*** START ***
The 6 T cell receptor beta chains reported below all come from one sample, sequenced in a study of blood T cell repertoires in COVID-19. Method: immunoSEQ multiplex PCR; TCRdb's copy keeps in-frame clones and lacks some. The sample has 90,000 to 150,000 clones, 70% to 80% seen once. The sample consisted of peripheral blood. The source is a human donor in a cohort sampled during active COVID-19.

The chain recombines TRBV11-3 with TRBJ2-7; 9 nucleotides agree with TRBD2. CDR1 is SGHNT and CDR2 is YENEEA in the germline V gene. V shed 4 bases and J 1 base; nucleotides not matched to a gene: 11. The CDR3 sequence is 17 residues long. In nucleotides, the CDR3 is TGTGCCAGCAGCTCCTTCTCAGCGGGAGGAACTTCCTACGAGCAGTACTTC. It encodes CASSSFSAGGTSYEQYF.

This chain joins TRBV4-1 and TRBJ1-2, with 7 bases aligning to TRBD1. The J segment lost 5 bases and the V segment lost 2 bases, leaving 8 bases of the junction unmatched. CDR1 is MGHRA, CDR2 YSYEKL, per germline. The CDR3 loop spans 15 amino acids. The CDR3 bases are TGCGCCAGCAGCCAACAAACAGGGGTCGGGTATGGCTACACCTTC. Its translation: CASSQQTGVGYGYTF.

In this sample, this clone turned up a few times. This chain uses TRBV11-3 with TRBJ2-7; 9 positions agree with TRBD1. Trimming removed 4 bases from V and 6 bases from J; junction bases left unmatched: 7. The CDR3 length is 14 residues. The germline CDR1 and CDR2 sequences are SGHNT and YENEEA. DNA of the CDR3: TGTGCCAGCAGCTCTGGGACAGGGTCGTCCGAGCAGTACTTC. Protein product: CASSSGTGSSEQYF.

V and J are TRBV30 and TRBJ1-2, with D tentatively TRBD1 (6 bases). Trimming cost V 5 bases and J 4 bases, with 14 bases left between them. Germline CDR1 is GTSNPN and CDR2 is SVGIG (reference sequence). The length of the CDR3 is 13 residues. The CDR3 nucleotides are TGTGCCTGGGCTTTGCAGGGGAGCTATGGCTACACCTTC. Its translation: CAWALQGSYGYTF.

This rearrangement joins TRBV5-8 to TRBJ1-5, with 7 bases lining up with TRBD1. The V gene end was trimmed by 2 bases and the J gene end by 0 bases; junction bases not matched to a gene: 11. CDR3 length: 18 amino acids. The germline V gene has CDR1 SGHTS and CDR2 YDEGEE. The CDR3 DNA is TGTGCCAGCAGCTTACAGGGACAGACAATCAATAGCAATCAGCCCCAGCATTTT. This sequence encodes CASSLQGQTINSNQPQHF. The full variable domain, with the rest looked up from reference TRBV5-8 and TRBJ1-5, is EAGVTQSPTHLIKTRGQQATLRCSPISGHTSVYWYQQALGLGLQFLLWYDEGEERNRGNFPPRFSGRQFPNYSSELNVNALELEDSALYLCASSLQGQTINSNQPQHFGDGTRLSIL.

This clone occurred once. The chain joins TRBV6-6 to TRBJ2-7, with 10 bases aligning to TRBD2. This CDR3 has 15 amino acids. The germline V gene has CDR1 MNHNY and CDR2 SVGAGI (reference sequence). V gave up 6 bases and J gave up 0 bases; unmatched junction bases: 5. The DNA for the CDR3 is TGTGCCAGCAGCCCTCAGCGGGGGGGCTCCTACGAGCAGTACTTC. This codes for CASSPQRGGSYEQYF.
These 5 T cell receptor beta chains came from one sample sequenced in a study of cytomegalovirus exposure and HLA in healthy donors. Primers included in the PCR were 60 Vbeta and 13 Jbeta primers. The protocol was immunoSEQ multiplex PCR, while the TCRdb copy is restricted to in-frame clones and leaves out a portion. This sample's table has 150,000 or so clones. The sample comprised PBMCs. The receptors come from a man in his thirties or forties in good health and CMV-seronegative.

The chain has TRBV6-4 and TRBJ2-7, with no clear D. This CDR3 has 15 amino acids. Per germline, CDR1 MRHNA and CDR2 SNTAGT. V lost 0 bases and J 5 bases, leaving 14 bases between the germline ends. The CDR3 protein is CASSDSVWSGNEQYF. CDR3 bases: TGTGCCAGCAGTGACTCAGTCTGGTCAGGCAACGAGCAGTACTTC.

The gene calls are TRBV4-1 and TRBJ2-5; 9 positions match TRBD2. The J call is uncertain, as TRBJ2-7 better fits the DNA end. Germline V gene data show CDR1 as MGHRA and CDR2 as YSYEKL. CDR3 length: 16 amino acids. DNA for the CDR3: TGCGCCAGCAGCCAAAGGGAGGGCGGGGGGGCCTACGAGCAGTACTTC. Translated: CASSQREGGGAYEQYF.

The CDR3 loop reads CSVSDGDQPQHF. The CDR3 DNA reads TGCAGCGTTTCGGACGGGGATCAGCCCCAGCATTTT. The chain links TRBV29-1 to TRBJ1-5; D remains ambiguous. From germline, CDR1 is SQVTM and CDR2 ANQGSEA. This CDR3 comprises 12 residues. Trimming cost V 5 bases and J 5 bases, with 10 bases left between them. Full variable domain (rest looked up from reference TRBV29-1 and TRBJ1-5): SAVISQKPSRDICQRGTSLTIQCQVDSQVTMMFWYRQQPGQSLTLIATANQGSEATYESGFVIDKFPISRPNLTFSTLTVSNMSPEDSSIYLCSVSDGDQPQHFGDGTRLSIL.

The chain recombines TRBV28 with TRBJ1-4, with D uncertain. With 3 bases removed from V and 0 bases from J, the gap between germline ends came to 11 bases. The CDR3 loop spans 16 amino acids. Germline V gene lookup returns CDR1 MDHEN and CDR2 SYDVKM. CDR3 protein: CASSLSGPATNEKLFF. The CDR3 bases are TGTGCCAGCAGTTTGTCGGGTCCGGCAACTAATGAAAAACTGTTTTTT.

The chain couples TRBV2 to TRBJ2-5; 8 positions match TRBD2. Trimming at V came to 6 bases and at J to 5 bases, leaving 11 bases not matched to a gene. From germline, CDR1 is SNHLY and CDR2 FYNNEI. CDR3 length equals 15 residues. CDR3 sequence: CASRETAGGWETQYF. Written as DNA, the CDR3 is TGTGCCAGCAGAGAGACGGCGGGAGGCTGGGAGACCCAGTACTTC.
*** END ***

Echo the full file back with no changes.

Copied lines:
The 6 T cell receptor beta chains reported below all come from one sample, sequenced in a study of blood T cell repertoires in COVID-19. Method: immunoSEQ multiplex PCR; TCRdb's copy keeps in-frame clones and lacks some. The sample has 90,000 to 150,000 clones, 70% to 80% seen once. The sample consisted of peripheral blood. The source is a human donor in a cohort sampled during active COVID-19.

The chain recombines TRBV11-3 with TRBJ2-7; 9 nucleotides agree with TRBD2. CDR1 is SGHNT and CDR2 is YENEEA in the germline V gene. V shed 4 bases and J 1 base; nucleotides not matched to a gene: 11. The CDR3 sequence is 17 residues long. In nucleotides, the CDR3 is TGTGCCAGCAGCTCCTTCTCAGCGGGAGGAACTTCCTACGAGCAGTACTTC. It encodes CASSSFSAGGTSYEQYF.

This chain joins TRBV4-1 and TRBJ1-2, with 7 bases aligning to TRBD1. The J segment lost 5 bases and the V segment lost 2 bases, leaving 8 bases of the junction unmatched. CDR1 is MGHRA, CDR2 YSYEKL, per germline. The CDR3 loop spans 15 amino acids. The CDR3 bases are TGCGCCAGCAGCCAACAAACAGGGGTCGGGTATGGCTACACCTTC. Its translation: CASSQQTGVGYGYTF.

In this sample, this clone turned up a few times. This chain uses TRBV11-3 with TRBJ2-7; 9 positions agree with TRBD1. Trimming removed 4 bases from V and 6 bases from J; junction bases left unmatched: 7. The CDR3 length is 14 residues. The germline CDR1 and CDR2 sequences are SGHNT and YENEEA. DNA of the CDR3: TGTGCCAGCAGCTCTGGGACAGGGTCGTCCGAGCAGTACTTC. Protein product: CASSSGTGSSEQYF.

V and J are TRBV30 and TRBJ1-2, with D tentatively TRBD1 (6 bases). Trimming cost V 5 bases and J 4 bases, with 14 bases left between them. Germline CDR1 is GTSNPN and CDR2 is SVGIG (reference sequence). The length of the CDR3 is 13 residues. The CDR3 nucleotides are TGTGCCTGGGCTTTGCAGGGGAGCTATGGCTACACCTTC. Its translation: CAWALQGSYGYTF.

This rearrangement joins TRBV5-8 to TRBJ1-5, with 7 bases lining up with TRBD1. The V gene end was trimmed by 2 bases and the J gene end by 0 bases; junction bases not matched to a gene: 11. CDR3 length: 18 amino acids. The germline V gene has CDR1 SGHTS and CDR2 YDEGEE. The CDR3 DNA is TGTGCCAGCAGCTTACAGGGACAGACAATCAATAGCAATCAGCCCCAGCATTTT. This sequence encodes CASSLQGQTINSNQPQHF. The full variable domain, with the rest looked up from reference TRBV5-8 and TRBJ1-5, is EAGVTQSPTHLIKTRGQQATLRCSPISGHTSVYWYQQALGLGLQFLLWYDEGEERNRGNFPPRFSGRQFPNYSSELNVNALELEDSALYLCASSLQGQTINSNQPQHFGDGTRLSIL.

This clone occurred once. The chain joins TRBV6-6 to TRBJ2-7, with 10 bases aligning to TRBD2. This CDR3 has 15 amino acids. The germline V gene has CDR1 MNHNY and CDR2 SVGAGI (reference sequence). V gave up 6 bases and J gave up 0 bases; unmatched junction bases: 5. The DNA for the CDR3 is TGTGCCAGCAGCCCTCAGCGGGGGGGCTCCTACGAGCAGTACTTC. This codes for CASSPQRGGSYEQYF.
These 5 T cell receptor beta chains came from one sample sequenced in a study of cytomegalovirus exposure and HLA in healthy donors. Primers included in the PCR were 60 Vbeta and 13 Jbeta primers. The protocol was immunoSEQ multiplex PCR, while the TCRdb copy is restricted to in-frame clones and leaves out a portion. This sample's table has 150,000 or so clones. The sample comprised PBMCs. The receptors come from a man in his thirties or forties in good health and CMV-seronegative.

The chain has TRBV6-4 and TRBJ2-7, with no clear D. This CDR3 has 15 amino acids. Per germline, CDR1 MRHNA and CDR2 SNTAGT. V lost 0 bases and J 5 bases, leaving 14 bases between the germline ends. The CDR3 protein is CASSDSVWSGNEQYF. CDR3 bases: TGTGCCAGCAGTGACTCAGTCTGGTCAGGCAACGAGCAGTACTTC.

The gene calls are TRBV4-1 and TRBJ2-5; 9 positions match TRBD2. The J call is uncertain, as TRBJ2-7 better fits the DNA end. Germline V gene data show CDR1 as MGHRA and CDR2 as YSYEKL. CDR3 length: 16 amino acids. DNA for the CDR3: TGCGCCAGCAGCCAAAGGGAGGGCGGGGGGGCCTACGAGCAGTACTTC. Translated: CASSQREGGGAYEQYF.

The CDR3 loop reads CSVSDGDQPQHF. The CDR3 DNA reads TGCAGCGTTTCGGACGGGGATCAGCCCCAGCATTTT. The chain links TRBV29-1 to TRBJ1-5; D remains ambiguous. From germline, CDR1 is SQVTM and CDR2 ANQGSEA. This CDR3 comprises 12 residues. Trimming cost V 5 bases and J 5 bases, with 10 bases left between them. Full variable domain (rest looked up from reference TRBV29-1 and TRBJ1-5): SAVISQKPSRDICQRGTSLTIQCQVDSQVTMMFWYRQQPGQSLTLIATANQGSEATYESGFVIDKFPISRPNLTFSTLTVSNMSPEDSSIYLCSVSDGDQPQHFGDGTRLSIL.

The chain recombines TRBV28 with TRBJ1-4, with D uncertain. With 3 bases removed from V and 0 bases from J, the gap between germline ends came to 11 bases. The CDR3 loop spans 16 amino acids. Germline V gene lookup returns CDR1 MDHEN and CDR2 SYDVKM. CDR3 protein: CASSLSGPATNEKLFF. The CDR3 bases are TGTGCCAGCAGTTTGTCGGGTCCGGCAACTAATGAAAAACTGTTTTTT.

The chain couples TRBV2 to TRBJ2-5; 8 positions match TRBD2. Trimming at V came to 6 bases and at J to 5 bases, leaving 11 bases not matched to a gene. From germline, CDR1 is SNHLY and CDR2 FYNNEI. CDR3 length equals 15 residues. CDR3 sequence: CASRETAGGWETQYF. Written as DNA, the CDR3 is TGTGCCAGCAGAGAGACGGCGGGAGGCTGGGAGACCCAGTACTTC.